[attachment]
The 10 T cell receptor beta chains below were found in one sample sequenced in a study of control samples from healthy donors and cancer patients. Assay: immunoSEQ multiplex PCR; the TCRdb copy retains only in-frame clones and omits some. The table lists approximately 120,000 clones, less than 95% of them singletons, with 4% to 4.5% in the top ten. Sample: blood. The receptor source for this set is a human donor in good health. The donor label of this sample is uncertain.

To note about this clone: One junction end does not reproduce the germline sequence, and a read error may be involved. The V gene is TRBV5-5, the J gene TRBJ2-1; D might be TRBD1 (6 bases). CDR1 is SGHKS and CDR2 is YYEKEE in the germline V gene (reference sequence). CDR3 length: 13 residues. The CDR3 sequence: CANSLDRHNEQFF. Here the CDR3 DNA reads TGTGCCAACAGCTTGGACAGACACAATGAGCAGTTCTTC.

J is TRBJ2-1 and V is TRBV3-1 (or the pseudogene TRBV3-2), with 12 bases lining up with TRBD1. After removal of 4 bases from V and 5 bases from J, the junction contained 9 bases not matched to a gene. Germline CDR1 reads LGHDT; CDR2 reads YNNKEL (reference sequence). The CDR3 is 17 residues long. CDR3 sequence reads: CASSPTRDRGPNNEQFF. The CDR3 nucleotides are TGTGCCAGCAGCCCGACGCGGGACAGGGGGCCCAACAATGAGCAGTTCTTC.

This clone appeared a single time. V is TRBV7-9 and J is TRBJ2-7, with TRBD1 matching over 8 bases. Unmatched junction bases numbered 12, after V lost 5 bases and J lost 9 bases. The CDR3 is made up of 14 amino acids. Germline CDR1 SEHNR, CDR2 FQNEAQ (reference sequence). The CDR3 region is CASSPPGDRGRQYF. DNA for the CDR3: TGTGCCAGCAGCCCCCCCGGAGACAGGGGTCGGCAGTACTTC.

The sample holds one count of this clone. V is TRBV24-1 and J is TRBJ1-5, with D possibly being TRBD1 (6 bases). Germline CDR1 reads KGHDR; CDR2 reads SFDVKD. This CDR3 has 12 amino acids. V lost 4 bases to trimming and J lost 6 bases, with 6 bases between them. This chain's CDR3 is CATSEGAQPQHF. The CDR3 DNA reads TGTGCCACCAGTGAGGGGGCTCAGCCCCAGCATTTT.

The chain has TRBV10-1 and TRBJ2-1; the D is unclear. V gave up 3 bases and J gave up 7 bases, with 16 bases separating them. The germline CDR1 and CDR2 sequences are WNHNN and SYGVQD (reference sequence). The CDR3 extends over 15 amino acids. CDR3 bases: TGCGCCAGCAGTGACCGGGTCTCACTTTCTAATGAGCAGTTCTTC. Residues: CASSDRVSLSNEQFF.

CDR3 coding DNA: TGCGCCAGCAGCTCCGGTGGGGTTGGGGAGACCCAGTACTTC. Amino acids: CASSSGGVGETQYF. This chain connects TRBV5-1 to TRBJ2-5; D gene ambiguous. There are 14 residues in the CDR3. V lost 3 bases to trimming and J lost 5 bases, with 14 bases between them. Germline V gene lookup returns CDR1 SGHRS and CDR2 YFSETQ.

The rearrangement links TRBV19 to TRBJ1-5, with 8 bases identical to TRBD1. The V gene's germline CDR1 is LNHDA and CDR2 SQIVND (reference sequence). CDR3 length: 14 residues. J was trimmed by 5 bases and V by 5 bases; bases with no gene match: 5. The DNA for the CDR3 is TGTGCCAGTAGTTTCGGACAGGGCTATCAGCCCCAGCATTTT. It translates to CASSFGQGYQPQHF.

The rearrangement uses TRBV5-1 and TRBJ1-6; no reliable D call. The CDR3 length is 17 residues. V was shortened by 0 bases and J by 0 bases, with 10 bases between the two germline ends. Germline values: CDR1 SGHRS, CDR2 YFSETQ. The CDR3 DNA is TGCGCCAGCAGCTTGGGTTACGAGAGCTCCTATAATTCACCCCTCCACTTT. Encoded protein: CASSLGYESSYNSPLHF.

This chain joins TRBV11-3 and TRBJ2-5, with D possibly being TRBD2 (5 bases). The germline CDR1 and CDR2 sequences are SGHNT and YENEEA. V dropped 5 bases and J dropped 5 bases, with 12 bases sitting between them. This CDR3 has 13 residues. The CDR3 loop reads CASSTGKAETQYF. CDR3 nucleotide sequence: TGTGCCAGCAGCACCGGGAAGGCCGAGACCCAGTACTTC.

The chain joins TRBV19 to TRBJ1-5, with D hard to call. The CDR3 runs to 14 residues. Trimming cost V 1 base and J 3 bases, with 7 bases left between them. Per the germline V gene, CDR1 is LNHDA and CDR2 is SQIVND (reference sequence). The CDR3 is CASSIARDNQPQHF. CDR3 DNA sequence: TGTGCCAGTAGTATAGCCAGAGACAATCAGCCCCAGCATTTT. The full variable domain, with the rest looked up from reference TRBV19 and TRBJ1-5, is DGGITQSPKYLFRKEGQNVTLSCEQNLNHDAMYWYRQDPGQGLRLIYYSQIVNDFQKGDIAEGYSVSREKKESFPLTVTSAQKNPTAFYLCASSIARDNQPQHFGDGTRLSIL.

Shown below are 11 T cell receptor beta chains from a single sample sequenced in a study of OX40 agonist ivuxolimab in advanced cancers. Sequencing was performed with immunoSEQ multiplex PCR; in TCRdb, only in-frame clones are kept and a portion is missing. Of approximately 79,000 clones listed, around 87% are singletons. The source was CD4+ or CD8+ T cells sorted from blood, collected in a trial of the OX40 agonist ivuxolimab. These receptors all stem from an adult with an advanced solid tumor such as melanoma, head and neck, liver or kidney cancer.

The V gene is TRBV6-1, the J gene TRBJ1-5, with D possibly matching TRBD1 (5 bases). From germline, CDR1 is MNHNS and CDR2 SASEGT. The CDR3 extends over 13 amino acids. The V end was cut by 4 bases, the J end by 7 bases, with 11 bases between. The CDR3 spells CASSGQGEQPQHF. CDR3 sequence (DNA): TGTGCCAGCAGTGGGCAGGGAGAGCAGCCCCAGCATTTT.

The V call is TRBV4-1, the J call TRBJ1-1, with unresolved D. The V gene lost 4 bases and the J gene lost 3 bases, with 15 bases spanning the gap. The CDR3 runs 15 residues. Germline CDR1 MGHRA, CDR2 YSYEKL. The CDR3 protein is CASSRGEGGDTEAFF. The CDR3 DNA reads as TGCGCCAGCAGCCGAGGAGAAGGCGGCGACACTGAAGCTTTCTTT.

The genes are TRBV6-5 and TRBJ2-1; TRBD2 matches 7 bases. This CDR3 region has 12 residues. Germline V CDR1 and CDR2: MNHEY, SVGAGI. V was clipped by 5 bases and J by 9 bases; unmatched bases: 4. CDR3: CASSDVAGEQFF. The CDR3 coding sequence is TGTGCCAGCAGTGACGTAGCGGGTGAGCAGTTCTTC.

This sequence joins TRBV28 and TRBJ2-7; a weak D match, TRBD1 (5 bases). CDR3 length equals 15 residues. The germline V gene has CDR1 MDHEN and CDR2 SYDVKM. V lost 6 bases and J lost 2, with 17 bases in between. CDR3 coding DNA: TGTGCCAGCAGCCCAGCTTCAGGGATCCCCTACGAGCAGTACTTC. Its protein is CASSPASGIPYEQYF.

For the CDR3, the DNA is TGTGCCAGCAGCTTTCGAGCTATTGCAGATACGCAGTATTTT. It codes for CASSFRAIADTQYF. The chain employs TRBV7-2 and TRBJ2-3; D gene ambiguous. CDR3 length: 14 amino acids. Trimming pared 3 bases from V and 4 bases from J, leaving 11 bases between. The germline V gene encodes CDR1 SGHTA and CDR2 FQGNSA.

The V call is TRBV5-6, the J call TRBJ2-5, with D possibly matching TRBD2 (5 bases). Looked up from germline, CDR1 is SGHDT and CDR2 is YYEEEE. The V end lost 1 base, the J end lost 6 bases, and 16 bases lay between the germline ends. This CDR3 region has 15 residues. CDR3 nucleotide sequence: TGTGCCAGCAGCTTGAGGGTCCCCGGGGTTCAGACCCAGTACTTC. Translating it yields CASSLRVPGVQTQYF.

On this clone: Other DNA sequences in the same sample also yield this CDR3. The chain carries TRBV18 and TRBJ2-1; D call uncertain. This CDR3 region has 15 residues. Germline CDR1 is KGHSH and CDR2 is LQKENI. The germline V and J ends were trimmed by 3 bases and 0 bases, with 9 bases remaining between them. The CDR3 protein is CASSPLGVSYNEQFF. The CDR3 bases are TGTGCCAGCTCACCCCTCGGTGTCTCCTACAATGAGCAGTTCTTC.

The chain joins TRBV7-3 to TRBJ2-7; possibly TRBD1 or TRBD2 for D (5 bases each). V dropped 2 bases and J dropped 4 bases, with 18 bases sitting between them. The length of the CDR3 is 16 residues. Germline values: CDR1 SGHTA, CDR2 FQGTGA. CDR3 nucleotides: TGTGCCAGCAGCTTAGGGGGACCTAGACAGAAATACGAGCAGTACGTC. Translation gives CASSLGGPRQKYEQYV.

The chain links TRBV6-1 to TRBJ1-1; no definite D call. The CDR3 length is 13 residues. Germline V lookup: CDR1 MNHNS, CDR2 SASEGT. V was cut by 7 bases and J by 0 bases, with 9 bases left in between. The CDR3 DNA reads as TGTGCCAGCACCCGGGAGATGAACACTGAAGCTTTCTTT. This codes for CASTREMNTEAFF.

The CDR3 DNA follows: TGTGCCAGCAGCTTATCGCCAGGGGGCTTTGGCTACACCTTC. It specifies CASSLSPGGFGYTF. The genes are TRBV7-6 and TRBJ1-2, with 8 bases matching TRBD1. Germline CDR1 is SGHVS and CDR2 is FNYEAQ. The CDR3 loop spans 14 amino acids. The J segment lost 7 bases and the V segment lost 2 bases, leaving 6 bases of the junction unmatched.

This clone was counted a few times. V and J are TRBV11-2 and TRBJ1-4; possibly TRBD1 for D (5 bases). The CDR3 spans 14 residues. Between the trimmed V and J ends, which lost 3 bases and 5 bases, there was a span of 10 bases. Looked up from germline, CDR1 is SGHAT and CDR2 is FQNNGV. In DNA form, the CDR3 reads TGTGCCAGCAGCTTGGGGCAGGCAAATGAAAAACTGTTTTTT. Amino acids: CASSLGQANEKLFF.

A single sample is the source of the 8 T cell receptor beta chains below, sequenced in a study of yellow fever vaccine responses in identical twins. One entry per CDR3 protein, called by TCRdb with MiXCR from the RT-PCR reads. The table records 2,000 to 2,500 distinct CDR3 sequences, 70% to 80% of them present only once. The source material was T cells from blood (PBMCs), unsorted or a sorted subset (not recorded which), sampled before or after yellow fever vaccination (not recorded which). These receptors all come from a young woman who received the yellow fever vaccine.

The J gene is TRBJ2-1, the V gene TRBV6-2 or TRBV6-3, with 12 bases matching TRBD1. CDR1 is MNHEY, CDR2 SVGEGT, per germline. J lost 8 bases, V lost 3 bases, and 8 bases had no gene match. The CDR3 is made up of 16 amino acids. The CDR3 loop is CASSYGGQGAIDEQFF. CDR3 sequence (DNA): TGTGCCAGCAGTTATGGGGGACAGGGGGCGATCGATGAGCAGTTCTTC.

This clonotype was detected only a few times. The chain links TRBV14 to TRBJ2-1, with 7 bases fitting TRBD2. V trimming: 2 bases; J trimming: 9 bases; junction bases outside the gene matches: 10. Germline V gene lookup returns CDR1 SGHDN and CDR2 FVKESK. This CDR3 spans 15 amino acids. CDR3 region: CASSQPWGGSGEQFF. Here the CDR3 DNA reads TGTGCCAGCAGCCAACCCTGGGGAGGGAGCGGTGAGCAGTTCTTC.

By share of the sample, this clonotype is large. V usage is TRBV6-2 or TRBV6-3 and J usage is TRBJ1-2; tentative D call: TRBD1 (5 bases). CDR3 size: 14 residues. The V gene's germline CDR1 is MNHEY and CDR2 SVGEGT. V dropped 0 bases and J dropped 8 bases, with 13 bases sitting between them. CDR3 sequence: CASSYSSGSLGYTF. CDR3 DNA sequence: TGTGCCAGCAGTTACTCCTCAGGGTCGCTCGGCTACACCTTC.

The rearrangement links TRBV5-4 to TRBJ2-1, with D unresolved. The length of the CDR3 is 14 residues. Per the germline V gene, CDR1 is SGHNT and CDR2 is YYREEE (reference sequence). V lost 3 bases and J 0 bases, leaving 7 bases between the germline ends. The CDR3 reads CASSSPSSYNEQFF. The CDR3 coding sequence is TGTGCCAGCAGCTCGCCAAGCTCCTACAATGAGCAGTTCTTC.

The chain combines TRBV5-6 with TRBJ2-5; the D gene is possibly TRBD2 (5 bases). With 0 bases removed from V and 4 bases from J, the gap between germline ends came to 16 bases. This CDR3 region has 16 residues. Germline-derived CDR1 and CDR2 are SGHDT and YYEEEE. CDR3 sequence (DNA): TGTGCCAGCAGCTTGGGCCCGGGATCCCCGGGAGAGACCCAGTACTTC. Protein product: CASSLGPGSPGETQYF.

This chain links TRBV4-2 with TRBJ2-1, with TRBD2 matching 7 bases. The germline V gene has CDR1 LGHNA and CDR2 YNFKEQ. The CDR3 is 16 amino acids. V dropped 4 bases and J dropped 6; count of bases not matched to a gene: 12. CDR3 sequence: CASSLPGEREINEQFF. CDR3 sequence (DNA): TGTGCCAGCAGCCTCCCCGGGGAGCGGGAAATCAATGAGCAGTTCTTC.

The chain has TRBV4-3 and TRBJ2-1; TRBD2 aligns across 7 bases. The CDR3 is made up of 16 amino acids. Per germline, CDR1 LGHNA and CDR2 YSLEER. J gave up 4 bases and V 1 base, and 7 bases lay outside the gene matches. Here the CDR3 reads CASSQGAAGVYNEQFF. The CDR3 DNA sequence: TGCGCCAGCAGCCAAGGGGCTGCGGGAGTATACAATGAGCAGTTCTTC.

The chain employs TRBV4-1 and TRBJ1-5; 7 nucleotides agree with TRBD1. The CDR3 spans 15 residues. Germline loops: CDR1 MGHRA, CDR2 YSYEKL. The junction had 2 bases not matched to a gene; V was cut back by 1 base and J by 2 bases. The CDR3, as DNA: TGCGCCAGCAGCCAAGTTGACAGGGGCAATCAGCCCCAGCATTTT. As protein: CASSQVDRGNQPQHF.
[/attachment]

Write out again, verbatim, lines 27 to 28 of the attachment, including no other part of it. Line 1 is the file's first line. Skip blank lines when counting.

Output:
By share of the sample, this clonotype is large. V usage is TRBV6-2 or TRBV6-3 and J usage is TRBJ1-2; tentative D call: TRBD1 (5 bases). CDR3 size: 14 residues. The V gene's germline CDR1 is MNHEY and CDR2 SVGEGT. V dropped 0 bases and J dropped 8 bases, with 13 bases sitting between them. CDR3 sequence: CASSYSSGSLGYTF. CDR3 DNA sequence: TGTGCCAGCAGTTACTCCTCAGGGTCGCTCGGCTACACCTTC.

The rearrangement links TRBV5-4 to TRBJ2-1, with D unresolved. The length of the CDR3 is 14 residues. Per the germline V gene, CDR1 is SGHNT and CDR2 is YYREEE (reference sequence). V lost 3 bases and J 0 bases, leaving 7 bases between the germline ends. The CDR3 reads CASSSPSSYNEQFF. The CDR3 coding sequence is TGTGCCAGCAGCTCGCCAAGCTCCTACAATGAGCAGTTCTTC.